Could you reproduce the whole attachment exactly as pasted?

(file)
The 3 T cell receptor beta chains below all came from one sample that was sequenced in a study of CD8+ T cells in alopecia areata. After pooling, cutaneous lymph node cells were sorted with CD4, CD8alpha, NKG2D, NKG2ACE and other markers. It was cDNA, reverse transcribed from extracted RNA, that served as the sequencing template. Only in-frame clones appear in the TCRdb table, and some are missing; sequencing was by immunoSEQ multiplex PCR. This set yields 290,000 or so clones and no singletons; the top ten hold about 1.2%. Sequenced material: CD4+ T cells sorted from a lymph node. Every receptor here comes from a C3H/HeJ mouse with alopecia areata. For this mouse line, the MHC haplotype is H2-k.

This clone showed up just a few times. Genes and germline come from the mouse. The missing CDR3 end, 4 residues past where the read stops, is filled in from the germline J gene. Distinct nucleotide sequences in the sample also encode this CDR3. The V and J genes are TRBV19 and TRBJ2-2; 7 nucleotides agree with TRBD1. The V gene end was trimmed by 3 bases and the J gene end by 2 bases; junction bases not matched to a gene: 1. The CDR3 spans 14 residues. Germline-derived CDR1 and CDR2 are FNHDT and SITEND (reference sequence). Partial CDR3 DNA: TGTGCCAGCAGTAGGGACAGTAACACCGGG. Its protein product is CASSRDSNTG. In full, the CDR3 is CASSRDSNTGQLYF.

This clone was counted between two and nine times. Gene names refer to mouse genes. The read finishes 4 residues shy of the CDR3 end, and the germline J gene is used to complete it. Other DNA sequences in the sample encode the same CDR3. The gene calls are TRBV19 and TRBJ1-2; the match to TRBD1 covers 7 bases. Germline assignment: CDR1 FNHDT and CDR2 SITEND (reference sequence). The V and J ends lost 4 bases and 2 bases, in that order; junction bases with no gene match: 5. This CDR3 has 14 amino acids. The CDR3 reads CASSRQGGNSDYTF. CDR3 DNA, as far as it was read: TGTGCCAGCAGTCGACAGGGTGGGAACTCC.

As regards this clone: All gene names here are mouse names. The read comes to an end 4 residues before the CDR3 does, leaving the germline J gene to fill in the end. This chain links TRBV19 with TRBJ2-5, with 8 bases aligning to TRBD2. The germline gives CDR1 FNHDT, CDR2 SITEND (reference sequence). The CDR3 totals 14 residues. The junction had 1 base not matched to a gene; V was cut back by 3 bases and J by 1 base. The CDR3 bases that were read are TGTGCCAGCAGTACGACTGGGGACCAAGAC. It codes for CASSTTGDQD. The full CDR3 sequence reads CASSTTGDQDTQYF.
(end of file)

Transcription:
The 3 T cell receptor beta chains below all came from one sample that was sequenced in a study of CD8+ T cells in alopecia areata. After pooling, cutaneous lymph node cells were sorted with CD4, CD8alpha, NKG2D, NKG2ACE and other markers. It was cDNA, reverse transcribed from extracted RNA, that served as the sequencing template. Only in-frame clones appear in the TCRdb table, and some are missing; sequencing was by immunoSEQ multiplex PCR. This set yields 290,000 or so clones and no singletons; the top ten hold about 1.2%. Sequenced material: CD4+ T cells sorted from a lymph node. Every receptor here comes from a C3H/HeJ mouse with alopecia areata. For this mouse line, the MHC haplotype is H2-k.

This clone showed up just a few times. Genes and germline come from the mouse. The missing CDR3 end, 4 residues past where the read stops, is filled in from the germline J gene. Distinct nucleotide sequences in the sample also encode this CDR3. The V and J genes are TRBV19 and TRBJ2-2; 7 nucleotides agree with TRBD1. The V gene end was trimmed by 3 bases and the J gene end by 2 bases; junction bases not matched to a gene: 1. The CDR3 spans 14 residues. Germline-derived CDR1 and CDR2 are FNHDT and SITEND (reference sequence). Partial CDR3 DNA: TGTGCCAGCAGTAGGGACAGTAACACCGGG. Its protein product is CASSRDSNTG. In full, the CDR3 is CASSRDSNTGQLYF.

This clone was counted between two and nine times. Gene names refer to mouse genes. The read finishes 4 residues shy of the CDR3 end, and the germline J gene is used to complete it. Other DNA sequences in the sample encode the same CDR3. The gene calls are TRBV19 and TRBJ1-2; the match to TRBD1 covers 7 bases. Germline assignment: CDR1 FNHDT and CDR2 SITEND (reference sequence). The V and J ends lost 4 bases and 2 bases, in that order; junction bases with no gene match: 5. This CDR3 has 14 amino acids. The CDR3 reads CASSRQGGNSDYTF. CDR3 DNA, as far as it was read: TGTGCCAGCAGTCGACAGGGTGGGAACTCC.

As regards this clone: All gene names here are mouse names. The read comes to an end 4 residues before the CDR3 does, leaving the germline J gene to fill in the end. This chain links TRBV19 with TRBJ2-5, with 8 bases aligning to TRBD2. The germline gives CDR1 FNHDT, CDR2 SITEND (reference sequence). The CDR3 totals 14 residues. The junction had 1 base not matched to a gene; V was cut back by 3 bases and J by 1 base. The CDR3 bases that were read are TGTGCCAGCAGTACGACTGGGGACCAAGAC. It codes for CASSTTGDQD. The full CDR3 sequence reads CASSTTGDQDTQYF.